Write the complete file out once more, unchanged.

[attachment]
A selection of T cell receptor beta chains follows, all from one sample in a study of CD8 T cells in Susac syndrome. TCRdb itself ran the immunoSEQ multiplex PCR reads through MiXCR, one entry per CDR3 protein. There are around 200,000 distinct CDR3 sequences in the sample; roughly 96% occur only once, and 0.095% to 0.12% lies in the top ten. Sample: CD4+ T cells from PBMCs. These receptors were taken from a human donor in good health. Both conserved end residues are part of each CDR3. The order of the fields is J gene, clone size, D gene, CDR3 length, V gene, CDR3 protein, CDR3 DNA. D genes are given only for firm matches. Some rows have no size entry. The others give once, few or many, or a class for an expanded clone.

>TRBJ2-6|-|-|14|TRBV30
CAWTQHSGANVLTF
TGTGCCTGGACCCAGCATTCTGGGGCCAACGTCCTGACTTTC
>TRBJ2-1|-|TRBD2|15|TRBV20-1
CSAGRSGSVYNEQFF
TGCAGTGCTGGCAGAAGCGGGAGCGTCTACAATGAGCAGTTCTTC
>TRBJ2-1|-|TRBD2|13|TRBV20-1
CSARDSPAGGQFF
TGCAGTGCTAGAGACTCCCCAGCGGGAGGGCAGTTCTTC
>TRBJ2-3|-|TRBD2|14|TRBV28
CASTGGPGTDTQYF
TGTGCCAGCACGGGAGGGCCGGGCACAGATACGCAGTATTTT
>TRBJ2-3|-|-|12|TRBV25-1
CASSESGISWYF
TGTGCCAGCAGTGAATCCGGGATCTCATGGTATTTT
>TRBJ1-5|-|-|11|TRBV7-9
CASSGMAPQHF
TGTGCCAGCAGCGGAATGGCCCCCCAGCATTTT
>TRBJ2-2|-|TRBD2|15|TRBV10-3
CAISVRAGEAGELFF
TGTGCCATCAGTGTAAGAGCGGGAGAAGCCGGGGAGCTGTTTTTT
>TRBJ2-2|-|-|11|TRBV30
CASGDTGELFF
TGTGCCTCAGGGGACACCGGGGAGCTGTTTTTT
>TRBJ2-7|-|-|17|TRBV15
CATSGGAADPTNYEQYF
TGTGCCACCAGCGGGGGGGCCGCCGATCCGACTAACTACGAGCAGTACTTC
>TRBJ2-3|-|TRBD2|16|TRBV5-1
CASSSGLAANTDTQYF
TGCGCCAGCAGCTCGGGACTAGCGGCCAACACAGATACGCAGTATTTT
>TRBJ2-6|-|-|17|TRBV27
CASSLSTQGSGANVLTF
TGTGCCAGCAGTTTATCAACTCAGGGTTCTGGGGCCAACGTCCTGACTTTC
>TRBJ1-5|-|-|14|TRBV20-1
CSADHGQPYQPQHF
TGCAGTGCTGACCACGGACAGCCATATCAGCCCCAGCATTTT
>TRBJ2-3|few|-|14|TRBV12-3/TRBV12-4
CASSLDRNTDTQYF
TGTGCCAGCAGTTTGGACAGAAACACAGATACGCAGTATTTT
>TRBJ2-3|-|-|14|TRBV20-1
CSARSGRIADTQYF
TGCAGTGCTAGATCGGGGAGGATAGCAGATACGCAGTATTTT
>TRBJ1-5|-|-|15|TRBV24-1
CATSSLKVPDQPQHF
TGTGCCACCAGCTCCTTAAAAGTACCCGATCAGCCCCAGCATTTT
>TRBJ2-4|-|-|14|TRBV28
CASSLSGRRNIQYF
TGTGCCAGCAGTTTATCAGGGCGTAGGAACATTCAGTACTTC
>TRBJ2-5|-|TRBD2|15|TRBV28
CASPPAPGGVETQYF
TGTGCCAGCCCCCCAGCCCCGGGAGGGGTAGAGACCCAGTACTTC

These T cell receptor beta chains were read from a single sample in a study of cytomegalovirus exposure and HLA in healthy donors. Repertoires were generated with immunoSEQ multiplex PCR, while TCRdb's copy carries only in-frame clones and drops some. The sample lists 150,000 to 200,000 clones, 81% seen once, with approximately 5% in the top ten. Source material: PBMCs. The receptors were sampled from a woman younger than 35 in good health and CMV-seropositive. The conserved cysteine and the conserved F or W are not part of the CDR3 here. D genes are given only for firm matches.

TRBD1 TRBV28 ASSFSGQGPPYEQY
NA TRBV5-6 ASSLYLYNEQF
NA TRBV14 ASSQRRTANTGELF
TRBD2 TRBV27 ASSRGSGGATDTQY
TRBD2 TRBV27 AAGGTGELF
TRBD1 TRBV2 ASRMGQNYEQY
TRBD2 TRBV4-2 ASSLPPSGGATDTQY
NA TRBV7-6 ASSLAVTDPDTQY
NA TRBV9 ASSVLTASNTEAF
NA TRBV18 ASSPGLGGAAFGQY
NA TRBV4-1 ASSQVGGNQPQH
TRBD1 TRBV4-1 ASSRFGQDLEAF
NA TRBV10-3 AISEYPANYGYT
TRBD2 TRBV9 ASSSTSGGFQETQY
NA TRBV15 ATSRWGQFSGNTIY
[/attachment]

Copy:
A selection of T cell receptor beta chains follows, all from one sample in a study of CD8 T cells in Susac syndrome. TCRdb itself ran the immunoSEQ multiplex PCR reads through MiXCR, one entry per CDR3 protein. There are around 200,000 distinct CDR3 sequences in the sample; roughly 96% occur only once, and 0.095% to 0.12% lies in the top ten. Sample: CD4+ T cells from PBMCs. These receptors were taken from a human donor in good health. Both conserved end residues are part of each CDR3. The order of the fields is J gene, clone size, D gene, CDR3 length, V gene, CDR3 protein, CDR3 DNA. D genes are given only for firm matches. Some rows have no size entry. The others give once, few or many, or a class for an expanded clone.

>TRBJ2-6|-|-|14|TRBV30
CAWTQHSGANVLTF
TGTGCCTGGACCCAGCATTCTGGGGCCAACGTCCTGACTTTC
>TRBJ2-1|-|TRBD2|15|TRBV20-1
CSAGRSGSVYNEQFF
TGCAGTGCTGGCAGAAGCGGGAGCGTCTACAATGAGCAGTTCTTC
>TRBJ2-1|-|TRBD2|13|TRBV20-1
CSARDSPAGGQFF
TGCAGTGCTAGAGACTCCCCAGCGGGAGGGCAGTTCTTC
>TRBJ2-3|-|TRBD2|14|TRBV28
CASTGGPGTDTQYF
TGTGCCAGCACGGGAGGGCCGGGCACAGATACGCAGTATTTT
>TRBJ2-3|-|-|12|TRBV25-1
CASSESGISWYF
TGTGCCAGCAGTGAATCCGGGATCTCATGGTATTTT
>TRBJ1-5|-|-|11|TRBV7-9
CASSGMAPQHF
TGTGCCAGCAGCGGAATGGCCCCCCAGCATTTT
>TRBJ2-2|-|TRBD2|15|TRBV10-3
CAISVRAGEAGELFF
TGTGCCATCAGTGTAAGAGCGGGAGAAGCCGGGGAGCTGTTTTTT
>TRBJ2-2|-|-|11|TRBV30
CASGDTGELFF
TGTGCCTCAGGGGACACCGGGGAGCTGTTTTTT
>TRBJ2-7|-|-|17|TRBV15
CATSGGAADPTNYEQYF
TGTGCCACCAGCGGGGGGGCCGCCGATCCGACTAACTACGAGCAGTACTTC
>TRBJ2-3|-|TRBD2|16|TRBV5-1
CASSSGLAANTDTQYF
TGCGCCAGCAGCTCGGGACTAGCGGCCAACACAGATACGCAGTATTTT
>TRBJ2-6|-|-|17|TRBV27
CASSLSTQGSGANVLTF
TGTGCCAGCAGTTTATCAACTCAGGGTTCTGGGGCCAACGTCCTGACTTTC
>TRBJ1-5|-|-|14|TRBV20-1
CSADHGQPYQPQHF
TGCAGTGCTGACCACGGACAGCCATATCAGCCCCAGCATTTT
>TRBJ2-3|few|-|14|TRBV12-3/TRBV12-4
CASSLDRNTDTQYF
TGTGCCAGCAGTTTGGACAGAAACACAGATACGCAGTATTTT
>TRBJ2-3|-|-|14|TRBV20-1
CSARSGRIADTQYF
TGCAGTGCTAGATCGGGGAGGATAGCAGATACGCAGTATTTT
>TRBJ1-5|-|-|15|TRBV24-1
CATSSLKVPDQPQHF
TGTGCCACCAGCTCCTTAAAAGTACCCGATCAGCCCCAGCATTTT
>TRBJ2-4|-|-|14|TRBV28
CASSLSGRRNIQYF
TGTGCCAGCAGTTTATCAGGGCGTAGGAACATTCAGTACTTC
>TRBJ2-5|-|TRBD2|15|TRBV28
CASPPAPGGVETQYF
TGTGCCAGCCCCCCAGCCCCGGGAGGGGTAGAGACCCAGTACTTC

These T cell receptor beta chains were read from a single sample in a study of cytomegalovirus exposure and HLA in healthy donors. Repertoires were generated with immunoSEQ multiplex PCR, while TCRdb's copy carries only in-frame clones and drops some. The sample lists 150,000 to 200,000 clones, 81% seen once, with approximately 5% in the top ten. Source material: PBMCs. The receptors were sampled from a woman younger than 35 in good health and CMV-seropositive. The conserved cysteine and the conserved F or W are not part of the CDR3 here. D genes are given only for firm matches.

TRBD1 TRBV28 ASSFSGQGPPYEQY
NA TRBV5-6 ASSLYLYNEQF
NA TRBV14 ASSQRRTANTGELF
TRBD2 TRBV27 ASSRGSGGATDTQY
TRBD2 TRBV27 AAGGTGELF
TRBD1 TRBV2 ASRMGQNYEQY
TRBD2 TRBV4-2 ASSLPPSGGATDTQY
NA TRBV7-6 ASSLAVTDPDTQY
NA TRBV9 ASSVLTASNTEAF
NA TRBV18 ASSPGLGGAAFGQY
NA TRBV4-1 ASSQVGGNQPQH
TRBD1 TRBV4-1 ASSRFGQDLEAF
NA TRBV10-3 AISEYPANYGYT
TRBD2 TRBV9 ASSSTSGGFQETQY
NA TRBV15 ATSRWGQFSGNTIY